When you do find a sheep this tangled up, I’ve found the best way to untangle it is to get hold of both back legs and just pull the sheep backwards, away from the hedge. When you think about it the sheep has been hurling itself forwards for some time and that hasn’t worked.

If you pull the sheep backwards it’s as if the briars have less grip. Also you can find that the briar roots have a weaker hold on the ground than the thorns have on the sheep’s fleece.

Then when you’ve pulled the sheep free, still holding the back legs, walk it round so that it is no longer facing the hedge. Then let it go. If you let it go still facing the hedge there’s every chance that the daft beggar will accelerate straight back into the briars.

There again, a mate of mine had similar problems with women. Get him untangled from one and he’d just hurl himself straight into the next.

 

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Now for anybody who’s interested, there is a collection of tales, some of them featuring Sal, for your delectation and delight. Available for a mere 99p

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10 thoughts on “ Avoiding entanglements

  1. oldhenwife January 15, 2018 at 3:40 pm Reply

    Dire Straits? You’re showing your age,Jim.

    • jwebster2 January 15, 2018 at 3:46 pm Reply

      well and truly considering they were my little sister’s top group at the time 🙂

  2. oldhenwife January 15, 2018 at 3:56 pm Reply

    That must have been around the time they were our youngest son’s top group. He wouldn’t admit to having heard of them now – too old to have a ‘top group’. In fact too busy with his business to listen to any group. Apparently Radio 6 is constantly blaring in the workshop, thanks to his donkeys. Sorry, work force. I didn’t know there was a Radio 6.

    • jwebster2 January 15, 2018 at 4:20 pm Reply

      Radio 6 (and I presume a radio 5) have entirely passed me by.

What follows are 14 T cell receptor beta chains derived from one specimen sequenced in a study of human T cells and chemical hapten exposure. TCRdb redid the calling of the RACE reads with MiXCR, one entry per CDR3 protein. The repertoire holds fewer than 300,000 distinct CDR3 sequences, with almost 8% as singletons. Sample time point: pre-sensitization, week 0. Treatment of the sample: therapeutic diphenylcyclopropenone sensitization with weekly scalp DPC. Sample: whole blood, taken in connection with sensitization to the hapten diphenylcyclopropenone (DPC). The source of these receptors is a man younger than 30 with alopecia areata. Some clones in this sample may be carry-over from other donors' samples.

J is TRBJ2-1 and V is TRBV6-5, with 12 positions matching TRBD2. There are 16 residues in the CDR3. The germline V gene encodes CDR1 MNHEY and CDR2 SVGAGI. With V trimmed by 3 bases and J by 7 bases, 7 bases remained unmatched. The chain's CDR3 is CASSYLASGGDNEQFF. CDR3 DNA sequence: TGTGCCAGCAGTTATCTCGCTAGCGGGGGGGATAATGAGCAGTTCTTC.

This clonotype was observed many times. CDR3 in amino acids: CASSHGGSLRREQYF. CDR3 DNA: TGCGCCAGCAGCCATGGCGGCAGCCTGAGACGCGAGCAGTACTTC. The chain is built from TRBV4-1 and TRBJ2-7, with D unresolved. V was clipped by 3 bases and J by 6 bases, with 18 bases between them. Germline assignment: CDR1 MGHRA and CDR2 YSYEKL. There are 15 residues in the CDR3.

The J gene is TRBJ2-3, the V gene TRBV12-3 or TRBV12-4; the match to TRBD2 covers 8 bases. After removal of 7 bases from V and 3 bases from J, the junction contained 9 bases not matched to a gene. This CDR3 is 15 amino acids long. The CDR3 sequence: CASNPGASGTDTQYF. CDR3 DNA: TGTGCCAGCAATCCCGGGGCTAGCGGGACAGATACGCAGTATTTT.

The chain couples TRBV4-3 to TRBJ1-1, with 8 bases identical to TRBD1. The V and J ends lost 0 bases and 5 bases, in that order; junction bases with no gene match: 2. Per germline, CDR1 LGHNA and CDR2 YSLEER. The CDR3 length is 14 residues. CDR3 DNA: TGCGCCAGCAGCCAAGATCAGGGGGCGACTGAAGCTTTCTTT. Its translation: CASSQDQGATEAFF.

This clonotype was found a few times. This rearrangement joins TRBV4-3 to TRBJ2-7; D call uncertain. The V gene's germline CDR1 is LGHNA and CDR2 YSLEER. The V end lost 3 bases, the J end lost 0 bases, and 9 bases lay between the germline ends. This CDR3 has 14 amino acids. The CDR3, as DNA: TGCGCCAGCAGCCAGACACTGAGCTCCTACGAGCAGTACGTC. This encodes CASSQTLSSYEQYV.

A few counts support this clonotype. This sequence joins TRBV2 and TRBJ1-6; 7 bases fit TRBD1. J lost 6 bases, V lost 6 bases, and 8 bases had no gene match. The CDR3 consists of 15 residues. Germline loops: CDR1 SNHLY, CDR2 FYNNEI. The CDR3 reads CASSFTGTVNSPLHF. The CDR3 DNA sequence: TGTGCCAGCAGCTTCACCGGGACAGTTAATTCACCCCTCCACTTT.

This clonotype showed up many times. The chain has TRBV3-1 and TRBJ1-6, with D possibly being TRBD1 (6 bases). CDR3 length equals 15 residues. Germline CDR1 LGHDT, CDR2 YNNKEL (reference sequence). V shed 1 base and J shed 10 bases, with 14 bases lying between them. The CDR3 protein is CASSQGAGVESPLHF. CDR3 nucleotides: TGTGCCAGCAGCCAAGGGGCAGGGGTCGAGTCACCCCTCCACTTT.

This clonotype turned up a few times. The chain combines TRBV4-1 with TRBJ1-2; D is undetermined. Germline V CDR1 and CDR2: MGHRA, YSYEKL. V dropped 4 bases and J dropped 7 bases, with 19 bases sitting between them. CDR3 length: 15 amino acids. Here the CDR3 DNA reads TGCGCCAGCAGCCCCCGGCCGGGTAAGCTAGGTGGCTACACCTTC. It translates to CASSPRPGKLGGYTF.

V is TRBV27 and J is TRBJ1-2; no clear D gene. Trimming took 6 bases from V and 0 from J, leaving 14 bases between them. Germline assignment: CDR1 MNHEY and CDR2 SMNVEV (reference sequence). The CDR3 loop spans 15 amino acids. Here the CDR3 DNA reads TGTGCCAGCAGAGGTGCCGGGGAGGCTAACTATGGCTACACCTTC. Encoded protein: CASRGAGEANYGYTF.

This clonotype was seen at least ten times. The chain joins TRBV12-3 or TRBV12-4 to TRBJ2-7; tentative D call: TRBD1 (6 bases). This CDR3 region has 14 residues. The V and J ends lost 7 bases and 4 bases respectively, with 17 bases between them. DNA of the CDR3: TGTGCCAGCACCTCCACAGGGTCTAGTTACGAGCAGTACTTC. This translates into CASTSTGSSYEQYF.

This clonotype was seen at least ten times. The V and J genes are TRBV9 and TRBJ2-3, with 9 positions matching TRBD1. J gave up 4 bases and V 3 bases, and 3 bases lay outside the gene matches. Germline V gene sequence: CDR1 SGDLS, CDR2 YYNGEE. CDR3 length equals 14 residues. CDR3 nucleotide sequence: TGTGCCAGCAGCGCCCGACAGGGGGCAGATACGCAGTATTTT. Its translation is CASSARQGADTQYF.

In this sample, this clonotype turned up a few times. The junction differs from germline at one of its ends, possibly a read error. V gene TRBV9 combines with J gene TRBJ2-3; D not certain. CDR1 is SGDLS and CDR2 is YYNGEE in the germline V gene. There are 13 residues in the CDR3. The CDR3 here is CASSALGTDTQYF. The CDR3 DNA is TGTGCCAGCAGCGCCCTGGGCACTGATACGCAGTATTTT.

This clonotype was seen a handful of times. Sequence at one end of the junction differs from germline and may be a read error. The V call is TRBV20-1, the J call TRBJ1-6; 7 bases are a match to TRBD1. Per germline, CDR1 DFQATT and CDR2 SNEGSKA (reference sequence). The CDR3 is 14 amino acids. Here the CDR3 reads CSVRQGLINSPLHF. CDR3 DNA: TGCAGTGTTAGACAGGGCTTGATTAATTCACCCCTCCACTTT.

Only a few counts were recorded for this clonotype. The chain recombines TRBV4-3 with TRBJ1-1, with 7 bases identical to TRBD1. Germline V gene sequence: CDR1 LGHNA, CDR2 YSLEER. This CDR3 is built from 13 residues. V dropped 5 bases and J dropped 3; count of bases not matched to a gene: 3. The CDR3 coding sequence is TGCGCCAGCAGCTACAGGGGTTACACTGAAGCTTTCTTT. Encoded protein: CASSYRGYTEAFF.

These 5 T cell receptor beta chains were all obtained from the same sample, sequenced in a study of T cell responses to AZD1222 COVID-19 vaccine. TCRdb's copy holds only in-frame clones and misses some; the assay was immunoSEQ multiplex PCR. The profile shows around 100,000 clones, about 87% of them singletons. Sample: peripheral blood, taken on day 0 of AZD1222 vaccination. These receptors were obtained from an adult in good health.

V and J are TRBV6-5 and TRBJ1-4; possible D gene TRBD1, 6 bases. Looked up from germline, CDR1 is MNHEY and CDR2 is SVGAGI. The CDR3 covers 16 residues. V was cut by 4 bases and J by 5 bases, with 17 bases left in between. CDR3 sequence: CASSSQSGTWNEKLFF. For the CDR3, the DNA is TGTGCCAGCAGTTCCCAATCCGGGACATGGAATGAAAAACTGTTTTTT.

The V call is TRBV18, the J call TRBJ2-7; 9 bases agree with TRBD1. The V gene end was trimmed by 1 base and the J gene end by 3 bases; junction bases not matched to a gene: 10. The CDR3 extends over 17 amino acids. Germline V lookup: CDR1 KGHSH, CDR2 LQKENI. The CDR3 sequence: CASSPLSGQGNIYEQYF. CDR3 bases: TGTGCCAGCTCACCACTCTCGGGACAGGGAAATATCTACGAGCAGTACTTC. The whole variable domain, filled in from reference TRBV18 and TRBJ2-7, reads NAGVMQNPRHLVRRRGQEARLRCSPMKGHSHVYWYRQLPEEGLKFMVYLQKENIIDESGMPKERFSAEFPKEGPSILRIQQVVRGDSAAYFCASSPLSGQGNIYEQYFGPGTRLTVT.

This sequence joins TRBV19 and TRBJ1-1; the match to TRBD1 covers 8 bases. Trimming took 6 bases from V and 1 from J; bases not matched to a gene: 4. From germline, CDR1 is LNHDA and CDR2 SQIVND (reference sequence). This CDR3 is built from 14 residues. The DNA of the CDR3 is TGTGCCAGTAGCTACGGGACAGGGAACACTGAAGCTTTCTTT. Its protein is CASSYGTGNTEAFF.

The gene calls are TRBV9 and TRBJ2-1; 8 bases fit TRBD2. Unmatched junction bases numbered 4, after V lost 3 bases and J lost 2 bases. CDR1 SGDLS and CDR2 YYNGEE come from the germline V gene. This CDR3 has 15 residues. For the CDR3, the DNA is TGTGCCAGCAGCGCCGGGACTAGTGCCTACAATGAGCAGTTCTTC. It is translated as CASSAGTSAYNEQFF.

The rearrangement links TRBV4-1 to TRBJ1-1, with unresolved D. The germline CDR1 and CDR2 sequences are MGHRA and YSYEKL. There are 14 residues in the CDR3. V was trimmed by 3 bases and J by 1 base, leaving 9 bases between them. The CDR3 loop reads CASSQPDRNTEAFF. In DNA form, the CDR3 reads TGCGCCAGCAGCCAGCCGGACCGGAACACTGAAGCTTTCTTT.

3. Alicia Butcher Ehrhardt January 15, 2018 at 4:00 pm Reply

    How much does a sheep like that weigh? How long would it take them to go away after mobbing the lunch-bringer? Would she survive if there wasn’t someone else around? I hate mobs.

    • jwebster2 January 15, 2018 at 4:21 pm Reply

      A full grown ewe, heavy in lamb, might top 100kg. They’d eventually lose interest but I wouldn’t know how long that takes to be honest

  4. Scottie January 16, 2018 at 12:14 am Reply

    You have a great way with words and in turning a phrase. I think of the many people who took to writing humorous books and making big money on it. The Dave Barry’s and Patrick F. McManus’s. You could do as well or better than them. Bet wishes. Hugs

    • jwebster2 January 16, 2018 at 6:08 am Reply

      I’ve tried to keep my writing light over the years. I’ve always enjoyed Garrison Keillor and his Lake Wobegon Days, which I heard on the radio rather than read

      • Scottie January 16, 2018 at 2:05 pm

        I think from what you ahve written on your blog and what you commented you would like some of Patrick F. McManus stuff. It is homespun, humorous, and he wrote for outdoor magazines for a long time I guess. Be well, hugs

      • jwebster2 January 17, 2018 at 10:27 pm

        I’ll look out for him 🙂